Posted At: September 26, 2012, 2:09 P.M.
by Nicole Hohman
Who are you? Unless you are completely self-assured, this question may seem a tad daunting. Whether trying to “find yourself” in your college years or struggling through a mid-life crisis, you spend your entire life haunted by such a simple question.
Can you be classified by a select few adjectives? What makes you stand out in a crowd?
For PR professionals, the question may be worded slightly different: What defines your personal brand?
It takes extensive self-reflection to identify what makes you distinctive. Now, imagine encompassing all aspects of your personal and professional lives and selling yourself as a brand.
Personal branding, especially online, is a difficult task to conquer. You make choices daily that can affect your personal brand — from whom to friend on Facebook to what particular message you decide to post in under 140 characters.
With so much riding on your personal brand, what if you mess up? What growth opportunities does personal branding hold?
With a cohesive personal brand and confidence in what your brand signifies, there are many prospects for extension — from a magazine or book to possibly a product or company.
Ivey Hamby, PR graduate from UGA and director of Niche Publications at Athens Banner-Herald, believes you must be true to yourself, your audience and your product to have a successful personal brand. Hamby is in the process of starting a new fashion magazine, IV — a unique take on her own name. This bold move has the potential to take her personal brand to the next level.
“The success of IV is a direct reflection of my professional career. I have to be extremely careful and considerate with everything involved in IV,” she said. “I feel like people hold you to higher standards when you brand yourself and have a product or publication associated with your name.”
Hamby is aware, though, that there may be lasting implications if the magazine does not take off as planned.
“Personal branding can make or break some people. One wrong turn and you’re ruined, or one ingenious idea and you’re the go-to person of your industry,” she said. “Personal branding is a perfect combination of calculation and transparency.”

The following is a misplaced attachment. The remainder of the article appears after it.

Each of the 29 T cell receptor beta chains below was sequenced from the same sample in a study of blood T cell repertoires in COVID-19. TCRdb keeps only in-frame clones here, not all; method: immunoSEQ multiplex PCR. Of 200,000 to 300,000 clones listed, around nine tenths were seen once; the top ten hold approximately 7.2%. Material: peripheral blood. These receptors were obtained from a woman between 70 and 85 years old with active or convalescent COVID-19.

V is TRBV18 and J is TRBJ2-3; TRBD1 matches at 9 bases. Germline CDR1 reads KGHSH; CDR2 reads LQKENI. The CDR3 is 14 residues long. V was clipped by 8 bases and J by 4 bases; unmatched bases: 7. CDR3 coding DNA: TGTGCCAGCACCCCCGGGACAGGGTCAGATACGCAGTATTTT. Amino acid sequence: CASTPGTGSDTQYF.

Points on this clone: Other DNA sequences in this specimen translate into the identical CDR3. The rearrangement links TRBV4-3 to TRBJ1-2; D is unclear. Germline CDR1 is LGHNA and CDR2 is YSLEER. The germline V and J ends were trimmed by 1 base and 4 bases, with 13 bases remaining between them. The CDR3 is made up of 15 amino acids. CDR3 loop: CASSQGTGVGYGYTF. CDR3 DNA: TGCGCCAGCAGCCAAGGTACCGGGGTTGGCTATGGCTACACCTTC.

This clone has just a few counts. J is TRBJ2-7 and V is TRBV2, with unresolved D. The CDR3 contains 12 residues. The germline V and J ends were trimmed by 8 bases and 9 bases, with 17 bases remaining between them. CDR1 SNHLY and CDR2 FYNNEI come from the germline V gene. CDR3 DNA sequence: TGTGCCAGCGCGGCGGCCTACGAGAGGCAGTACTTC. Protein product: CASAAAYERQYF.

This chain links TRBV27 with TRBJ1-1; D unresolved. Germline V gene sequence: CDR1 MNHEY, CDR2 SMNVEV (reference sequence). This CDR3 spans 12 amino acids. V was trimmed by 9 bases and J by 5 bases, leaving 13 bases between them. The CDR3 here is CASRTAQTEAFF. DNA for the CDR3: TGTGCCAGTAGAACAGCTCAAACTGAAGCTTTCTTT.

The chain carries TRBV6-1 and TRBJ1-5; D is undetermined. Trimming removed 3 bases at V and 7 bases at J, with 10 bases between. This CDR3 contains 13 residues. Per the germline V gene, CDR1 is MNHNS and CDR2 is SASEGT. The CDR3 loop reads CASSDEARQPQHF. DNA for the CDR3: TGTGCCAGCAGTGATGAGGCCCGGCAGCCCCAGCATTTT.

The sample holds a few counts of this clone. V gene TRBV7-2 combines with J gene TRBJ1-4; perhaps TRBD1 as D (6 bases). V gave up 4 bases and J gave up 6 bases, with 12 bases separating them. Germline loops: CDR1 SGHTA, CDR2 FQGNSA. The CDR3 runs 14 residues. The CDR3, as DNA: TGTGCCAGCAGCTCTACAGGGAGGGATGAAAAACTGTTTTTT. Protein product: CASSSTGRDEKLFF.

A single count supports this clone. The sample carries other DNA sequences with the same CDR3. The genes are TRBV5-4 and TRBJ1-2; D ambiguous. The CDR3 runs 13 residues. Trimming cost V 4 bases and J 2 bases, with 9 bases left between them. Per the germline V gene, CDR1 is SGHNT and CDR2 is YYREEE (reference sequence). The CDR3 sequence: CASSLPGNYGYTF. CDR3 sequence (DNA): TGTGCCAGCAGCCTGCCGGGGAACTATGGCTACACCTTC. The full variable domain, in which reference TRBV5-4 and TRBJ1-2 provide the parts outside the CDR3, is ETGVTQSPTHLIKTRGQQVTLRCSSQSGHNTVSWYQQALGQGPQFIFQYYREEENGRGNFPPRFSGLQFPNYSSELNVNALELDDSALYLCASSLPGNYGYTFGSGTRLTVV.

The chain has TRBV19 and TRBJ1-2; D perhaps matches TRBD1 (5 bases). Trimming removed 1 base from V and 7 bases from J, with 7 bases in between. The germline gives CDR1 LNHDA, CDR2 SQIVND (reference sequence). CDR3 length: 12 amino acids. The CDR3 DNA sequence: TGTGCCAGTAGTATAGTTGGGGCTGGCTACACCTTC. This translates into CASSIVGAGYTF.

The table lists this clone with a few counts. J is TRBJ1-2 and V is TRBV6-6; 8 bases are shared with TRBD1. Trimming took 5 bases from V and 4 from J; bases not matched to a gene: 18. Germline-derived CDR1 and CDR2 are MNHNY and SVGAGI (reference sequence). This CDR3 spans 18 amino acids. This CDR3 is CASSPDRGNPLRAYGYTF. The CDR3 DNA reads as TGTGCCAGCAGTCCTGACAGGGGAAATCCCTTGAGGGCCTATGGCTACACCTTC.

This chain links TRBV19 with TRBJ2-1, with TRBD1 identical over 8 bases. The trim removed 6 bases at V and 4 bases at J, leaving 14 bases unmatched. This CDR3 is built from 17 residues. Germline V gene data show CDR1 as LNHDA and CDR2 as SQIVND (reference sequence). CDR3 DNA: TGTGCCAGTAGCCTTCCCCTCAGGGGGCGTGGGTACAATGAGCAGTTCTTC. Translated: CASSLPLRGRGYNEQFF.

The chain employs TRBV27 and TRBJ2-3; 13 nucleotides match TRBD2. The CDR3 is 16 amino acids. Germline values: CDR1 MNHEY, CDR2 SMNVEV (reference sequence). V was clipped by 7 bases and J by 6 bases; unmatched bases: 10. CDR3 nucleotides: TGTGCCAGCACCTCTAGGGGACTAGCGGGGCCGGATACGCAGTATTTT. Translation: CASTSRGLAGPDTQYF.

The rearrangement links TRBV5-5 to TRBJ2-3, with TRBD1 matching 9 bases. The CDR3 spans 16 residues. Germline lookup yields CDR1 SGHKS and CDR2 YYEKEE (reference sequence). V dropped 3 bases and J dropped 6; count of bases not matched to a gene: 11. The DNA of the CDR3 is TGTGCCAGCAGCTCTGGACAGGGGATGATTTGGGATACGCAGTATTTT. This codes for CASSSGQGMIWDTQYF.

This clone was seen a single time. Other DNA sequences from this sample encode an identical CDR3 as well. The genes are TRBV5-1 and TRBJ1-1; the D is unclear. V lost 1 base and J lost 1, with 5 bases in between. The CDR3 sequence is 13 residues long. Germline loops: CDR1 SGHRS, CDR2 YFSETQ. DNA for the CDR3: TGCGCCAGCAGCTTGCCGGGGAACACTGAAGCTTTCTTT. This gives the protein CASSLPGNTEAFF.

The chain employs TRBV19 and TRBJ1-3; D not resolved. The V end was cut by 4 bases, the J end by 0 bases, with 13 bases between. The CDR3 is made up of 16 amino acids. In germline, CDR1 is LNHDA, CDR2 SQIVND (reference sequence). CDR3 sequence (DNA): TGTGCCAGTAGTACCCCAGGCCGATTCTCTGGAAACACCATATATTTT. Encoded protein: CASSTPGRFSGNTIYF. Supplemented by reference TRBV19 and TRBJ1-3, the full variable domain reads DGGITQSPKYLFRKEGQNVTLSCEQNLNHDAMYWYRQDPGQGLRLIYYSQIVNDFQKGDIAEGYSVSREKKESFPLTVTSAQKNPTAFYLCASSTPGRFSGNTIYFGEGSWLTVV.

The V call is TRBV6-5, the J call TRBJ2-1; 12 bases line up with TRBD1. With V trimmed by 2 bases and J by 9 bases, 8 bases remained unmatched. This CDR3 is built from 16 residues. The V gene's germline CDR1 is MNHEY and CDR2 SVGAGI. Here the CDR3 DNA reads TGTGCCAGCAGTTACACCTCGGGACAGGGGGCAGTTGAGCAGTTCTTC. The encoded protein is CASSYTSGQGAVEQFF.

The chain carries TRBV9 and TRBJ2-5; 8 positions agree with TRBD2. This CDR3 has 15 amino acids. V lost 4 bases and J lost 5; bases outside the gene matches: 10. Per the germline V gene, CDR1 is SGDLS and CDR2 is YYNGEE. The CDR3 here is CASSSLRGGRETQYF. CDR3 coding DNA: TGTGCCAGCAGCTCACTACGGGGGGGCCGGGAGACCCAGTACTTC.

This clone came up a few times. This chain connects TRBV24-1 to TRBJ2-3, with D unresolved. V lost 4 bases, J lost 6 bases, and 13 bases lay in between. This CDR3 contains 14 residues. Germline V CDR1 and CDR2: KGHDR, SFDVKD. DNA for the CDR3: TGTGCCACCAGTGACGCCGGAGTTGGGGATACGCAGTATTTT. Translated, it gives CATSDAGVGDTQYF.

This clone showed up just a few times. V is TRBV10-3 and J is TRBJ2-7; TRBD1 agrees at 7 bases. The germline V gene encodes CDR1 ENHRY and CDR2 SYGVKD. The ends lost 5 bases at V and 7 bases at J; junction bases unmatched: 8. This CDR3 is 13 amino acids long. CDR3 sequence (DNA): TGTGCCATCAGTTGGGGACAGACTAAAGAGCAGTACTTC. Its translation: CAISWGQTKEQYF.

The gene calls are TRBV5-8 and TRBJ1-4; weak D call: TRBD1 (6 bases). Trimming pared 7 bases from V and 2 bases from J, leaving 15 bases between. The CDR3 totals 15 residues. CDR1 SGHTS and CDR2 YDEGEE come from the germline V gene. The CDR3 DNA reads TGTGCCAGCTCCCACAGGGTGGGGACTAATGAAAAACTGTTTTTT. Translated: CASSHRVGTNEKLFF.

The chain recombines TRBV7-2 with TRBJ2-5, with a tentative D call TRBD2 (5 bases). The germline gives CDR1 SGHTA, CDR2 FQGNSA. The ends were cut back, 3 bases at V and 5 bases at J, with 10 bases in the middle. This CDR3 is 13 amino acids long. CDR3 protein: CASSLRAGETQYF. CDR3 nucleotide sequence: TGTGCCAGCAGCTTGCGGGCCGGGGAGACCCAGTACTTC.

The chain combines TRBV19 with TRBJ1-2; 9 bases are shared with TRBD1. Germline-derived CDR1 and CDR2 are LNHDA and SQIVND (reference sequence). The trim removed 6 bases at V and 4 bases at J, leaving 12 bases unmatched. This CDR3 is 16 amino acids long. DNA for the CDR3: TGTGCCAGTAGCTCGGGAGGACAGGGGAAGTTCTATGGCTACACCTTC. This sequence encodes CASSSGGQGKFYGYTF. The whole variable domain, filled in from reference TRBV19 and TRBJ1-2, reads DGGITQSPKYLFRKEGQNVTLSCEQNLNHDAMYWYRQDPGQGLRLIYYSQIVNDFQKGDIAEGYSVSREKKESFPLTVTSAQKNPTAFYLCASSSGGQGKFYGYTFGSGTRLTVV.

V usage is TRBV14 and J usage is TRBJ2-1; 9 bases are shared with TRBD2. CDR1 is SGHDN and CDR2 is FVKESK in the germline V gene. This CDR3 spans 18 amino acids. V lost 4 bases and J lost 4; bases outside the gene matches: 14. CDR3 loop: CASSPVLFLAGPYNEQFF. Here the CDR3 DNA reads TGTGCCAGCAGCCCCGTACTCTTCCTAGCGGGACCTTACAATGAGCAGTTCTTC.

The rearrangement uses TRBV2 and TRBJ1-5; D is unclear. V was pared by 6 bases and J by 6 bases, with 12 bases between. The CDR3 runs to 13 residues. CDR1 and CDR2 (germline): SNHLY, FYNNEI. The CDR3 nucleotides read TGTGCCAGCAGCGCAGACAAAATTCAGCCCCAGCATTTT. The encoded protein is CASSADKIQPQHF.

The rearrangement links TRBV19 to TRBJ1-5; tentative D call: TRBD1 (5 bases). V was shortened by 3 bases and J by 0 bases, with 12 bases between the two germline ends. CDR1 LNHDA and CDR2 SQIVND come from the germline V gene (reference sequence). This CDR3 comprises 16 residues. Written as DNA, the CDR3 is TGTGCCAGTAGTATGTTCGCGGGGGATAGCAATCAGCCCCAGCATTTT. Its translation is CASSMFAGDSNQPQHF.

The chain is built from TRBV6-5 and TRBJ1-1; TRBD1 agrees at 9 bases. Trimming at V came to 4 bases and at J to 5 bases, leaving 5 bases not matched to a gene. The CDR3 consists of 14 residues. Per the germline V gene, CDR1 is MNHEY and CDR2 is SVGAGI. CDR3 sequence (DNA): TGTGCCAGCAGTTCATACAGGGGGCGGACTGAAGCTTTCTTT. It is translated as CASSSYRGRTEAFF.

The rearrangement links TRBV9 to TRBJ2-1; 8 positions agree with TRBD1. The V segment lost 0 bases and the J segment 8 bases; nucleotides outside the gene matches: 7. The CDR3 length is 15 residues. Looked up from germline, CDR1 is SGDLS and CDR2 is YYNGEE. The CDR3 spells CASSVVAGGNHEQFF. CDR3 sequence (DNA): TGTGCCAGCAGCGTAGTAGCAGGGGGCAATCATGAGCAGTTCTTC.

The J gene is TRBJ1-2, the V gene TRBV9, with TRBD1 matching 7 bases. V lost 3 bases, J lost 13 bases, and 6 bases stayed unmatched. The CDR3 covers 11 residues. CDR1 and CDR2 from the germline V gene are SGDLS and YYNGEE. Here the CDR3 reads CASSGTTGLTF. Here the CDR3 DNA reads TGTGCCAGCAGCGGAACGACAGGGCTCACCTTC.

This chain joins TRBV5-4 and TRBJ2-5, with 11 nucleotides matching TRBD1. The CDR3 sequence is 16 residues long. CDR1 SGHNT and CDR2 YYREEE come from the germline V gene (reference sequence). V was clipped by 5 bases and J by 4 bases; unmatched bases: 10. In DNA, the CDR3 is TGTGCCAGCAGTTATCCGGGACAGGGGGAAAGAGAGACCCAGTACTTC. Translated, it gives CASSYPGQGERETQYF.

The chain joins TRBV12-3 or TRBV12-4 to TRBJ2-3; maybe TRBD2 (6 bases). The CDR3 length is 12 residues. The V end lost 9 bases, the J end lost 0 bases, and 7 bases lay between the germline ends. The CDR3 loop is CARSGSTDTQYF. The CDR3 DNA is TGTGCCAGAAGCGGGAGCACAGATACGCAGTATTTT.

Author Meghan Lemery did not hesitate when publishing her book Please Pass the Barbie Shoes — she knew, without a doubt, who she was and what she wanted her brand to convey.
“My definition of a brand is what forum you use to get your voice out there,” Lemery said. “Please Pass the Barbie Shoes signifies humor, faith, strength, resilience, vulnerability and raw, emotional honesty. This is my voice that I want to share and pass on.”
Her character, Sabrina Davis, strives to express the significance of women empowerment — a topic Lemery is exceptionally passionate about. As a psychotherapist, Lemery feels both the book and future branding can only strengthen her career.
“I think that anytime you are inspired to build something – a brand, family, career, home or even simply a new outfit – whatever vision excites you can only add sparkle to your life,” she said.
Lemery’s use of a book as a platform to communicate her personal brand has led to product spinoff and the prospect of a book series. From Sabrina Davis’ frosted pink lips to her vanilla musk scent, Please Pass the Barbie Shoes has given Lemery the opportunity to brand a make-up line.
“I am in the infant stages of branding, but I can only see growth from here and for Please Pass the Barbie Shoes,” Lemery said.
Although the sheer influence personal branding can have is unknown, PR practitioner Jill Dufour Kanzler was ready for the challenge. Kanzler, founder of Jill Kanzler Public Affairs, was confident enough in her accomplishments to open a PR firm under her name.
“I think personal branding has been a positive move,” Kanzler said. “Public affairs is a business of relationships, advocacy and persuasion. It is all about my personal integrity — who I am, who I know, who I have built relations with and how I can achieve my client’s goals.”
If done correctly, personal branding allows consumers or clients to feel they have access to you and your lifestyle. Kanzler believes that being genuine, transparent and confident are the keys to success when building a personal brand.
“The more people know me, my experience and my connections, the more I can become successful in business in the future,” Kanzler said.
Next time you find yourself questioning your identity, be conscious of how to properly exude confidence, portray your thoughts online, and combine your personal and professional matters. Most importantly, show your authenticity.
Personal branding, though fairly overwhelming, can guide you to an entirely new point in your career. Once you discover who you are and what you are willing to share with the public, you can raise your personal brand to the next level.
Where can a personal brand take you?